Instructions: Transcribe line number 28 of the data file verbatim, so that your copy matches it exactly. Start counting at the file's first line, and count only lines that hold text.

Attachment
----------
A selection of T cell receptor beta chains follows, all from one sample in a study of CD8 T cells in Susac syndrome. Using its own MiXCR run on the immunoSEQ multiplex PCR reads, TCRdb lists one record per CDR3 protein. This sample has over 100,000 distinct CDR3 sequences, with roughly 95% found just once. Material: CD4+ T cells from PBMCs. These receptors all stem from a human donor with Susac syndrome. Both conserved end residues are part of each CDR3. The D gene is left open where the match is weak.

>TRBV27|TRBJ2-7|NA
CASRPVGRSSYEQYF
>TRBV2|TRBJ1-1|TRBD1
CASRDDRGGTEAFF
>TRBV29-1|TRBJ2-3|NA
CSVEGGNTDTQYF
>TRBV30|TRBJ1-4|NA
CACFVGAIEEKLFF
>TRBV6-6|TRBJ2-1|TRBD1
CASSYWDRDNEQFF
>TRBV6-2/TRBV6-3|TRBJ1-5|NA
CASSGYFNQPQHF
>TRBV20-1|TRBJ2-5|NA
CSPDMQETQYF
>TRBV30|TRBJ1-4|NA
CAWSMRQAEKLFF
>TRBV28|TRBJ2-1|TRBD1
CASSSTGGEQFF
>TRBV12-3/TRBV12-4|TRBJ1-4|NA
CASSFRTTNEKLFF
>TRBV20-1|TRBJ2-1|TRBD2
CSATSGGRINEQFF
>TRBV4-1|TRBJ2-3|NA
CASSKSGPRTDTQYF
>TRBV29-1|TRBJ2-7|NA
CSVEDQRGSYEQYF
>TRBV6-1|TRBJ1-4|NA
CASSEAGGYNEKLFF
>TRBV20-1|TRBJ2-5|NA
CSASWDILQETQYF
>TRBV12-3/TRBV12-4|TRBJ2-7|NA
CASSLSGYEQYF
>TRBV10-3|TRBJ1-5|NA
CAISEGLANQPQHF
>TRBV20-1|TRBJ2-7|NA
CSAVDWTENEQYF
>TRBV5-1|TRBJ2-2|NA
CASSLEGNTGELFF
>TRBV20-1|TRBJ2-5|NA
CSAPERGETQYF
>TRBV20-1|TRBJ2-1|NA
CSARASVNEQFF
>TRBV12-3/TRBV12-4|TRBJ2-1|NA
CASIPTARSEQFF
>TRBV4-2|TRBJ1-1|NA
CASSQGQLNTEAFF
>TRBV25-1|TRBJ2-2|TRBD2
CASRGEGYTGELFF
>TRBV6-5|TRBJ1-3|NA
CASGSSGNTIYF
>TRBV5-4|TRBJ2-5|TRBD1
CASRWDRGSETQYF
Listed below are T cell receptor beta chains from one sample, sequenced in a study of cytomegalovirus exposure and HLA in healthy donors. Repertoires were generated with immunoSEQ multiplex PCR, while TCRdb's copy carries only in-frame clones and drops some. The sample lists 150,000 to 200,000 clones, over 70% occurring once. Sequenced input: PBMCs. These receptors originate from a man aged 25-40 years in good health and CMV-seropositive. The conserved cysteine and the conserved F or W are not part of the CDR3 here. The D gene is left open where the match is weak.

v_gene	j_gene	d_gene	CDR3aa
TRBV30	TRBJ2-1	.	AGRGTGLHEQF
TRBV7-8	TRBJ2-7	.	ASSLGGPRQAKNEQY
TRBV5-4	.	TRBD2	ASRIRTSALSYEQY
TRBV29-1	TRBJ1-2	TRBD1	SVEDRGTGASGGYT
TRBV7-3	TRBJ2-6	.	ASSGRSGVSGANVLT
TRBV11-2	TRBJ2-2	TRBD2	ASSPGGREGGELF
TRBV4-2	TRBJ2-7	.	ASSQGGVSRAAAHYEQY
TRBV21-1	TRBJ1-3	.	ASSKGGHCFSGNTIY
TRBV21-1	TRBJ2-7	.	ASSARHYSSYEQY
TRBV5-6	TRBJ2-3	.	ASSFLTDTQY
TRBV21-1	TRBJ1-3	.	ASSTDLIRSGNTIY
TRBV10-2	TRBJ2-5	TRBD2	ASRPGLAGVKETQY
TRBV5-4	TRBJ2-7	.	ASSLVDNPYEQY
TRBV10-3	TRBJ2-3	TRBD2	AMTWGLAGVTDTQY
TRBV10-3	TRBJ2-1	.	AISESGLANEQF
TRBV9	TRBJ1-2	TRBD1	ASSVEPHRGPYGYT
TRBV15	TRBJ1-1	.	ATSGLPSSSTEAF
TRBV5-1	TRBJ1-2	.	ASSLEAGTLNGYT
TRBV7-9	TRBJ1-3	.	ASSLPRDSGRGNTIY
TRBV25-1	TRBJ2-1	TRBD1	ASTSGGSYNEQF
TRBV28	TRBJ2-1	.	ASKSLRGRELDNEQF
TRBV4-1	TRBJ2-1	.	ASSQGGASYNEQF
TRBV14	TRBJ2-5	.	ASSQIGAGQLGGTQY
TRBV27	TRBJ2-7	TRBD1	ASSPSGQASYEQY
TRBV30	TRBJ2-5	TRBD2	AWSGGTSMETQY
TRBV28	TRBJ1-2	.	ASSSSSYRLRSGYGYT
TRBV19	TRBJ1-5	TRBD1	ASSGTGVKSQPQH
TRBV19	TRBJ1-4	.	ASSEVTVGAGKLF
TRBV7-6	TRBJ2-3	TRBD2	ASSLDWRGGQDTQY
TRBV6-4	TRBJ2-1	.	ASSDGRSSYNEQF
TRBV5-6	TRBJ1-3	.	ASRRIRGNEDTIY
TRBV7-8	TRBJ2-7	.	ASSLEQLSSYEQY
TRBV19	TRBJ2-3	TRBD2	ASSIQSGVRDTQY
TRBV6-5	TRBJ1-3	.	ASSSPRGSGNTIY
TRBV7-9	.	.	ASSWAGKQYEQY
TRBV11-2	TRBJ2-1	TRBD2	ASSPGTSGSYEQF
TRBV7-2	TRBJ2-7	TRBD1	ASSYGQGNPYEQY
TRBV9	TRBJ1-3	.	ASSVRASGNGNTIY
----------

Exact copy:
>TRBV6-1|TRBJ1-4|NA